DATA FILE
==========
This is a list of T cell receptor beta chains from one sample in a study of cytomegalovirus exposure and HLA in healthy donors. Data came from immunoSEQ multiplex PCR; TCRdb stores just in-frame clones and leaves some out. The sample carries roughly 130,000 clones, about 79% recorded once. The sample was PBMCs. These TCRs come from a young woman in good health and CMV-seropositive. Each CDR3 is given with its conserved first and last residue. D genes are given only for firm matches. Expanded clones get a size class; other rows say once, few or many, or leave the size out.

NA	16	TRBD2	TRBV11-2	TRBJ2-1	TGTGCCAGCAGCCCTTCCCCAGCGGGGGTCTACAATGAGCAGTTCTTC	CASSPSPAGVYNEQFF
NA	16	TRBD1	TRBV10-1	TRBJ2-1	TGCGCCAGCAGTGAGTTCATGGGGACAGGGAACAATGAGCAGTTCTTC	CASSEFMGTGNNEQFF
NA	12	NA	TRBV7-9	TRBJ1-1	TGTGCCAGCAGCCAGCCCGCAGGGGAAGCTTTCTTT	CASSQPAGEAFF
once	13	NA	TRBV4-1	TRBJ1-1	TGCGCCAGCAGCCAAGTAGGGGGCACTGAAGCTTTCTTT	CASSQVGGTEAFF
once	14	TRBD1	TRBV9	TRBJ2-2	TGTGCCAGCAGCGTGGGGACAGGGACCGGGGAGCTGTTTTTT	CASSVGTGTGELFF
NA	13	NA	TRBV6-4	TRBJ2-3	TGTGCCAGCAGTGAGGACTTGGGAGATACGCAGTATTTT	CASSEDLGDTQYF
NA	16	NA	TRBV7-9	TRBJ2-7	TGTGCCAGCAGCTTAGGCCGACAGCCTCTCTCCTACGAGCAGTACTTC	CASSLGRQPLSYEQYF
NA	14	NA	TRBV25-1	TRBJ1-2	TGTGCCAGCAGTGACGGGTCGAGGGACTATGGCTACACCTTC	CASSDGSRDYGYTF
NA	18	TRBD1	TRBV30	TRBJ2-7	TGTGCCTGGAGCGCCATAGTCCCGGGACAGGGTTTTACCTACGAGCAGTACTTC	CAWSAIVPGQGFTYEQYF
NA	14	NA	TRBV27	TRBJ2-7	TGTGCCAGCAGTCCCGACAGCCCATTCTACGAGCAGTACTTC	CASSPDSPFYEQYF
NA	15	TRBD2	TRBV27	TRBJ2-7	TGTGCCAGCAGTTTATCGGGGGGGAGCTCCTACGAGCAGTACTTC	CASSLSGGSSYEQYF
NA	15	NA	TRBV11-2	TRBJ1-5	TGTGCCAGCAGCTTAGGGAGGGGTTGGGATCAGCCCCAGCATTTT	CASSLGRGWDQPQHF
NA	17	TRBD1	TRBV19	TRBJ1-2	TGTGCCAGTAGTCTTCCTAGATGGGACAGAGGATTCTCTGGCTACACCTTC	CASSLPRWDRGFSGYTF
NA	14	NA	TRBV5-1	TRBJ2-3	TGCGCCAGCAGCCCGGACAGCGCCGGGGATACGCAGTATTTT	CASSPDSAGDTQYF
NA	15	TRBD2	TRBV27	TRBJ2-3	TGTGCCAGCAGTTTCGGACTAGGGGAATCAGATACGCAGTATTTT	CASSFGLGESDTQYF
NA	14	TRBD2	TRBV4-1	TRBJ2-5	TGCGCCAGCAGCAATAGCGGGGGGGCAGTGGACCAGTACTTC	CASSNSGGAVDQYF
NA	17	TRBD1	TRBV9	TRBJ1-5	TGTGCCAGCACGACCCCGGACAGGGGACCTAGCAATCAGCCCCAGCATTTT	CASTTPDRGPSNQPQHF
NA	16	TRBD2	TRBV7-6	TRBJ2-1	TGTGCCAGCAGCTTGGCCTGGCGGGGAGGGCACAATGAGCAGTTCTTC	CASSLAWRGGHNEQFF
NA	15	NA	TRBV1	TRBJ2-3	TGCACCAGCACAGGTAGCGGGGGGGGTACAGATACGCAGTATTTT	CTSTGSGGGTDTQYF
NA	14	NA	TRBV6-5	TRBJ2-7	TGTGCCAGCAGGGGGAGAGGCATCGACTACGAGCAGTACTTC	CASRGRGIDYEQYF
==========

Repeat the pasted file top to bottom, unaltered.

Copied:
This is a list of T cell receptor beta chains from one sample in a study of cytomegalovirus exposure and HLA in healthy donors. Data came from immunoSEQ multiplex PCR; TCRdb stores just in-frame clones and leaves some out. The sample carries roughly 130,000 clones, about 79% recorded once. The sample was PBMCs. These TCRs come from a young woman in good health and CMV-seropositive. Each CDR3 is given with its conserved first and last residue. D genes are given only for firm matches. Expanded clones get a size class; other rows say once, few or many, or leave the size out.

NA	16	TRBD2	TRBV11-2	TRBJ2-1	TGTGCCAGCAGCCCTTCCCCAGCGGGGGTCTACAATGAGCAGTTCTTC	CASSPSPAGVYNEQFF
NA	16	TRBD1	TRBV10-1	TRBJ2-1	TGCGCCAGCAGTGAGTTCATGGGGACAGGGAACAATGAGCAGTTCTTC	CASSEFMGTGNNEQFF
NA	12	NA	TRBV7-9	TRBJ1-1	TGTGCCAGCAGCCAGCCCGCAGGGGAAGCTTTCTTT	CASSQPAGEAFF
once	13	NA	TRBV4-1	TRBJ1-1	TGCGCCAGCAGCCAAGTAGGGGGCACTGAAGCTTTCTTT	CASSQVGGTEAFF
once	14	TRBD1	TRBV9	TRBJ2-2	TGTGCCAGCAGCGTGGGGACAGGGACCGGGGAGCTGTTTTTT	CASSVGTGTGELFF
NA	13	NA	TRBV6-4	TRBJ2-3	TGTGCCAGCAGTGAGGACTTGGGAGATACGCAGTATTTT	CASSEDLGDTQYF
NA	16	NA	TRBV7-9	TRBJ2-7	TGTGCCAGCAGCTTAGGCCGACAGCCTCTCTCCTACGAGCAGTACTTC	CASSLGRQPLSYEQYF
NA	14	NA	TRBV25-1	TRBJ1-2	TGTGCCAGCAGTGACGGGTCGAGGGACTATGGCTACACCTTC	CASSDGSRDYGYTF
NA	18	TRBD1	TRBV30	TRBJ2-7	TGTGCCTGGAGCGCCATAGTCCCGGGACAGGGTTTTACCTACGAGCAGTACTTC	CAWSAIVPGQGFTYEQYF
NA	14	NA	TRBV27	TRBJ2-7	TGTGCCAGCAGTCCCGACAGCCCATTCTACGAGCAGTACTTC	CASSPDSPFYEQYF
NA	15	TRBD2	TRBV27	TRBJ2-7	TGTGCCAGCAGTTTATCGGGGGGGAGCTCCTACGAGCAGTACTTC	CASSLSGGSSYEQYF
NA	15	NA	TRBV11-2	TRBJ1-5	TGTGCCAGCAGCTTAGGGAGGGGTTGGGATCAGCCCCAGCATTTT	CASSLGRGWDQPQHF
NA	17	TRBD1	TRBV19	TRBJ1-2	TGTGCCAGTAGTCTTCCTAGATGGGACAGAGGATTCTCTGGCTACACCTTC	CASSLPRWDRGFSGYTF
NA	14	NA	TRBV5-1	TRBJ2-3	TGCGCCAGCAGCCCGGACAGCGCCGGGGATACGCAGTATTTT	CASSPDSAGDTQYF
NA	15	TRBD2	TRBV27	TRBJ2-3	TGTGCCAGCAGTTTCGGACTAGGGGAATCAGATACGCAGTATTTT	CASSFGLGESDTQYF
NA	14	TRBD2	TRBV4-1	TRBJ2-5	TGCGCCAGCAGCAATAGCGGGGGGGCAGTGGACCAGTACTTC	CASSNSGGAVDQYF
NA	17	TRBD1	TRBV9	TRBJ1-5	TGTGCCAGCACGACCCCGGACAGGGGACCTAGCAATCAGCCCCAGCATTTT	CASTTPDRGPSNQPQHF
NA	16	TRBD2	TRBV7-6	TRBJ2-1	TGTGCCAGCAGCTTGGCCTGGCGGGGAGGGCACAATGAGCAGTTCTTC	CASSLAWRGGHNEQFF
NA	15	NA	TRBV1	TRBJ2-3	TGCACCAGCACAGGTAGCGGGGGGGGTACAGATACGCAGTATTTT	CTSTGSGGGTDTQYF
NA	14	NA	TRBV6-5	TRBJ2-7	TGTGCCAGCAGGGGGAGAGGCATCGACTACGAGCAGTACTTC	CASRGRGIDYEQYF